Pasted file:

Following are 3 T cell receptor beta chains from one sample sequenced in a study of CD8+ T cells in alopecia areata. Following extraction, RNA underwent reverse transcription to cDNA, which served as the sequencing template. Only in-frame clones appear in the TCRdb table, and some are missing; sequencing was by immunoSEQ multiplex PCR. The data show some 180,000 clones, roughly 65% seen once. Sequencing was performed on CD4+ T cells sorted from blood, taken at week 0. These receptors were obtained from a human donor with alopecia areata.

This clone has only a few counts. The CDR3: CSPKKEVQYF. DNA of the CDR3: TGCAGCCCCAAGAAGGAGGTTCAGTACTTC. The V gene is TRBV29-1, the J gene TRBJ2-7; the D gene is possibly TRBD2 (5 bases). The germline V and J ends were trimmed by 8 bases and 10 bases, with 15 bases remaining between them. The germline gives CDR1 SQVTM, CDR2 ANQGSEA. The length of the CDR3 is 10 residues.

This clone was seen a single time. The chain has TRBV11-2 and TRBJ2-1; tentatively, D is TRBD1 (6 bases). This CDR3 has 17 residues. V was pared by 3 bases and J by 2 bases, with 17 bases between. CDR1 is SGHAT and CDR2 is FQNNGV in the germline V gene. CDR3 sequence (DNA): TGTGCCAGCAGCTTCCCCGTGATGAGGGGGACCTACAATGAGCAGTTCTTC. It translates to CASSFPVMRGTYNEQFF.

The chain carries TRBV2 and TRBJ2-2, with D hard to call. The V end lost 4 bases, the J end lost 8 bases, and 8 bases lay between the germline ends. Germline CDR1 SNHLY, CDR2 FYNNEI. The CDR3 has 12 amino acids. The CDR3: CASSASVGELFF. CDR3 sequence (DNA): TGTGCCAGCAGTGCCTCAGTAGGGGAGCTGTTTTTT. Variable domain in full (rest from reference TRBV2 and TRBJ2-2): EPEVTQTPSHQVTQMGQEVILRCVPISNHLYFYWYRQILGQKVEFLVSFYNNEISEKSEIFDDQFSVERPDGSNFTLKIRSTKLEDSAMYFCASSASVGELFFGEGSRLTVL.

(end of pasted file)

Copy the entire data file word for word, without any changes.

Following are 3 T cell receptor beta chains from one sample sequenced in a study of CD8+ T cells in alopecia areata. Following extraction, RNA underwent reverse transcription to cDNA, which served as the sequencing template. Only in-frame clones appear in the TCRdb table, and some are missing; sequencing was by immunoSEQ multiplex PCR. The data show some 180,000 clones, roughly 65% seen once. Sequencing was performed on CD4+ T cells sorted from blood, taken at week 0. These receptors were obtained from a human donor with alopecia areata.

This clone has only a few counts. The CDR3: CSPKKEVQYF. DNA of the CDR3: TGCAGCCCCAAGAAGGAGGTTCAGTACTTC. The V gene is TRBV29-1, the J gene TRBJ2-7; the D gene is possibly TRBD2 (5 bases). The germline V and J ends were trimmed by 8 bases and 10 bases, with 15 bases remaining between them. The germline gives CDR1 SQVTM, CDR2 ANQGSEA. The length of the CDR3 is 10 residues.

This clone was seen a single time. The chain has TRBV11-2 and TRBJ2-1; tentatively, D is TRBD1 (6 bases). This CDR3 has 17 residues. V was pared by 3 bases and J by 2 bases, with 17 bases between. CDR1 is SGHAT and CDR2 is FQNNGV in the germline V gene. CDR3 sequence (DNA): TGTGCCAGCAGCTTCCCCGTGATGAGGGGGACCTACAATGAGCAGTTCTTC. It translates to CASSFPVMRGTYNEQFF.

The chain carries TRBV2 and TRBJ2-2, with D hard to call. The V end lost 4 bases, the J end lost 8 bases, and 8 bases lay between the germline ends. Germline CDR1 SNHLY, CDR2 FYNNEI. The CDR3 has 12 amino acids. The CDR3: CASSASVGELFF. CDR3 sequence (DNA): TGTGCCAGCAGTGCCTCAGTAGGGGAGCTGTTTTTT. Variable domain in full (rest from reference TRBV2 and TRBJ2-2): EPEVTQTPSHQVTQMGQEVILRCVPISNHLYFYWYRQILGQKVEFLVSFYNNEISEKSEIFDDQFSVERPDGSNFTLKIRSTKLEDSAMYFCASSASVGELFFGEGSRLTVL.